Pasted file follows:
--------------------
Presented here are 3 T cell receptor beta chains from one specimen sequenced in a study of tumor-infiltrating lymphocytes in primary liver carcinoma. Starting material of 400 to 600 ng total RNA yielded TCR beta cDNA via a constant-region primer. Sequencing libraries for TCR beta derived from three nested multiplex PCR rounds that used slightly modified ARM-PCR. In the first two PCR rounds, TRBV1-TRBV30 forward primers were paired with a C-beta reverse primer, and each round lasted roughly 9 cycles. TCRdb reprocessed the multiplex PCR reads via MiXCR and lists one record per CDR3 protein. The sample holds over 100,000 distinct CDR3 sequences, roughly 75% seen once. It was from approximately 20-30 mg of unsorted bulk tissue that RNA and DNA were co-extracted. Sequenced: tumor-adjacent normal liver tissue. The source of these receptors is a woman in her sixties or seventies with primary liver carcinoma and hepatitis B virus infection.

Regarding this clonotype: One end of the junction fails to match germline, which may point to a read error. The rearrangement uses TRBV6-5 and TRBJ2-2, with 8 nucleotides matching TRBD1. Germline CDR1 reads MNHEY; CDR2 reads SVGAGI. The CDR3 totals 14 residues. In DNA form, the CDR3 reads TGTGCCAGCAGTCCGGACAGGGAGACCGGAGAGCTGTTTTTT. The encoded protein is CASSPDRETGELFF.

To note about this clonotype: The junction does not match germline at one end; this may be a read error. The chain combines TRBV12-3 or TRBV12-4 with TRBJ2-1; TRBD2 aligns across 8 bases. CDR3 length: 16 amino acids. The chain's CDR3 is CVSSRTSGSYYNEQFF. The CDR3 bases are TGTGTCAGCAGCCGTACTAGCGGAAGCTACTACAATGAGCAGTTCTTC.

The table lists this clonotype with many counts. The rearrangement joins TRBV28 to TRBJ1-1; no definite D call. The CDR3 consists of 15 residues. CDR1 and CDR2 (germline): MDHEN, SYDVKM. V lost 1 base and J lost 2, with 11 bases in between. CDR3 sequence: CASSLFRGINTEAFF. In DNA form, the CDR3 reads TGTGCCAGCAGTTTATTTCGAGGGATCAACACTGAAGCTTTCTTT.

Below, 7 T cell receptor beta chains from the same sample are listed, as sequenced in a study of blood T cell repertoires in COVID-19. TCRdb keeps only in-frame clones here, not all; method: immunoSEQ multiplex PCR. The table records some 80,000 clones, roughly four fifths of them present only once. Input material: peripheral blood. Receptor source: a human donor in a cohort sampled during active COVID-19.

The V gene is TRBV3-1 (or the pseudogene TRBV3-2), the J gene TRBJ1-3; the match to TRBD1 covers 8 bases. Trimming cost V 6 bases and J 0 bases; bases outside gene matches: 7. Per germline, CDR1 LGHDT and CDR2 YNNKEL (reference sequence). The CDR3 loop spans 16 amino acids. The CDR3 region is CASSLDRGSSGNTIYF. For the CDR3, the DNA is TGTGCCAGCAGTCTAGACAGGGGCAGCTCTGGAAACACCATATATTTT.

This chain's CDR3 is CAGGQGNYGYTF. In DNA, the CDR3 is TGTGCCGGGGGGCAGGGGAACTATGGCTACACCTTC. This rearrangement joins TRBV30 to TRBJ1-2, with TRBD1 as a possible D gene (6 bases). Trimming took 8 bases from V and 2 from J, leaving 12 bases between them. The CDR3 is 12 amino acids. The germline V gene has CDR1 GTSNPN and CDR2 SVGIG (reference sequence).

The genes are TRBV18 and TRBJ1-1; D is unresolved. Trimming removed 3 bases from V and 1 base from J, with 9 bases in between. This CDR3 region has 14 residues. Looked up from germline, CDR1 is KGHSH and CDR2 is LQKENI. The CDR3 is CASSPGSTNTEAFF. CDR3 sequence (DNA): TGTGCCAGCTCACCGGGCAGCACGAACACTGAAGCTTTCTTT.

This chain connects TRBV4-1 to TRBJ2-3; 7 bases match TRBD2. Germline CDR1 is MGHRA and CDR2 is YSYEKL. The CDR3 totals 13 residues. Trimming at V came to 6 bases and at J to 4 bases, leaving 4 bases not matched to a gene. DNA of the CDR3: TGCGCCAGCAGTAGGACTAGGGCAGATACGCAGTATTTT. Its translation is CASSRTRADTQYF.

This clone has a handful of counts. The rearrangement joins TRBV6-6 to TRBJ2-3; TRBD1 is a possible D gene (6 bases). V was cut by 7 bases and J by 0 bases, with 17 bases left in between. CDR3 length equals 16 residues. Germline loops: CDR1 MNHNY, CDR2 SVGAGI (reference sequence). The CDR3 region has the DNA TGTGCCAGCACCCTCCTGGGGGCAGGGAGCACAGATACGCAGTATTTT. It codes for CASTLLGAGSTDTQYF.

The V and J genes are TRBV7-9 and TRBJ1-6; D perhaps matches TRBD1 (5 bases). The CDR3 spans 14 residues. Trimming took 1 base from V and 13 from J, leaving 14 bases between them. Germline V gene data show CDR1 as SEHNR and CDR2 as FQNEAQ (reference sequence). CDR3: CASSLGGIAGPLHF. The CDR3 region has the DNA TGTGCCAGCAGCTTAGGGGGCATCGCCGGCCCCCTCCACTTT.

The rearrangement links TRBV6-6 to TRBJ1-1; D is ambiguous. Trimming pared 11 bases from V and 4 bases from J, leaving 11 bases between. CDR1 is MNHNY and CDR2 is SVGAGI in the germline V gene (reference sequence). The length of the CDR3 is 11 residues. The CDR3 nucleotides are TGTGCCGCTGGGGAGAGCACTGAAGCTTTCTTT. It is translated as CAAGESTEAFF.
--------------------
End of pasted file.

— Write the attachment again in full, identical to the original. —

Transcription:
Presented here are 3 T cell receptor beta chains from one specimen sequenced in a study of tumor-infiltrating lymphocytes in primary liver carcinoma. Starting material of 400 to 600 ng total RNA yielded TCR beta cDNA via a constant-region primer. Sequencing libraries for TCR beta derived from three nested multiplex PCR rounds that used slightly modified ARM-PCR. In the first two PCR rounds, TRBV1-TRBV30 forward primers were paired with a C-beta reverse primer, and each round lasted roughly 9 cycles. TCRdb reprocessed the multiplex PCR reads via MiXCR and lists one record per CDR3 protein. The sample holds over 100,000 distinct CDR3 sequences, roughly 75% seen once. It was from approximately 20-30 mg of unsorted bulk tissue that RNA and DNA were co-extracted. Sequenced: tumor-adjacent normal liver tissue. The source of these receptors is a woman in her sixties or seventies with primary liver carcinoma and hepatitis B virus infection.

Regarding this clonotype: One end of the junction fails to match germline, which may point to a read error. The rearrangement uses TRBV6-5 and TRBJ2-2, with 8 nucleotides matching TRBD1. Germline CDR1 reads MNHEY; CDR2 reads SVGAGI. The CDR3 totals 14 residues. In DNA form, the CDR3 reads TGTGCCAGCAGTCCGGACAGGGAGACCGGAGAGCTGTTTTTT. The encoded protein is CASSPDRETGELFF.

To note about this clonotype: The junction does not match germline at one end; this may be a read error. The chain combines TRBV12-3 or TRBV12-4 with TRBJ2-1; TRBD2 aligns across 8 bases. CDR3 length: 16 amino acids. The chain's CDR3 is CVSSRTSGSYYNEQFF. The CDR3 bases are TGTGTCAGCAGCCGTACTAGCGGAAGCTACTACAATGAGCAGTTCTTC.

The table lists this clonotype with many counts. The rearrangement joins TRBV28 to TRBJ1-1; no definite D call. The CDR3 consists of 15 residues. CDR1 and CDR2 (germline): MDHEN, SYDVKM. V lost 1 base and J lost 2, with 11 bases in between. CDR3 sequence: CASSLFRGINTEAFF. In DNA form, the CDR3 reads TGTGCCAGCAGTTTATTTCGAGGGATCAACACTGAAGCTTTCTTT.

Below, 7 T cell receptor beta chains from the same sample are listed, as sequenced in a study of blood T cell repertoires in COVID-19. TCRdb keeps only in-frame clones here, not all; method: immunoSEQ multiplex PCR. The table records some 80,000 clones, roughly four fifths of them present only once. Input material: peripheral blood. Receptor source: a human donor in a cohort sampled during active COVID-19.

The V gene is TRBV3-1 (or the pseudogene TRBV3-2), the J gene TRBJ1-3; the match to TRBD1 covers 8 bases. Trimming cost V 6 bases and J 0 bases; bases outside gene matches: 7. Per germline, CDR1 LGHDT and CDR2 YNNKEL (reference sequence). The CDR3 loop spans 16 amino acids. The CDR3 region is CASSLDRGSSGNTIYF. For the CDR3, the DNA is TGTGCCAGCAGTCTAGACAGGGGCAGCTCTGGAAACACCATATATTTT.

This chain's CDR3 is CAGGQGNYGYTF. In DNA, the CDR3 is TGTGCCGGGGGGCAGGGGAACTATGGCTACACCTTC. This rearrangement joins TRBV30 to TRBJ1-2, with TRBD1 as a possible D gene (6 bases). Trimming took 8 bases from V and 2 from J, leaving 12 bases between them. The CDR3 is 12 amino acids. The germline V gene has CDR1 GTSNPN and CDR2 SVGIG (reference sequence).

The genes are TRBV18 and TRBJ1-1; D is unresolved. Trimming removed 3 bases from V and 1 base from J, with 9 bases in between. This CDR3 region has 14 residues. Looked up from germline, CDR1 is KGHSH and CDR2 is LQKENI. The CDR3 is CASSPGSTNTEAFF. CDR3 sequence (DNA): TGTGCCAGCTCACCGGGCAGCACGAACACTGAAGCTTTCTTT.

This chain connects TRBV4-1 to TRBJ2-3; 7 bases match TRBD2. Germline CDR1 is MGHRA and CDR2 is YSYEKL. The CDR3 totals 13 residues. Trimming at V came to 6 bases and at J to 4 bases, leaving 4 bases not matched to a gene. DNA of the CDR3: TGCGCCAGCAGTAGGACTAGGGCAGATACGCAGTATTTT. Its translation is CASSRTRADTQYF.

This clone has a handful of counts. The rearrangement joins TRBV6-6 to TRBJ2-3; TRBD1 is a possible D gene (6 bases). V was cut by 7 bases and J by 0 bases, with 17 bases left in between. CDR3 length equals 16 residues. Germline loops: CDR1 MNHNY, CDR2 SVGAGI (reference sequence). The CDR3 region has the DNA TGTGCCAGCACCCTCCTGGGGGCAGGGAGCACAGATACGCAGTATTTT. It codes for CASTLLGAGSTDTQYF.

The V and J genes are TRBV7-9 and TRBJ1-6; D perhaps matches TRBD1 (5 bases). The CDR3 spans 14 residues. Trimming took 1 base from V and 13 from J, leaving 14 bases between them. Germline V gene data show CDR1 as SEHNR and CDR2 as FQNEAQ (reference sequence). CDR3: CASSLGGIAGPLHF. The CDR3 region has the DNA TGTGCCAGCAGCTTAGGGGGCATCGCCGGCCCCCTCCACTTT.

The rearrangement links TRBV6-6 to TRBJ1-1; D is ambiguous. Trimming pared 11 bases from V and 4 bases from J, leaving 11 bases between. CDR1 is MNHNY and CDR2 is SVGAGI in the germline V gene (reference sequence). The length of the CDR3 is 11 residues. The CDR3 nucleotides are TGTGCCGCTGGGGAGAGCACTGAAGCTTTCTTT. It is translated as CAAGESTEAFF.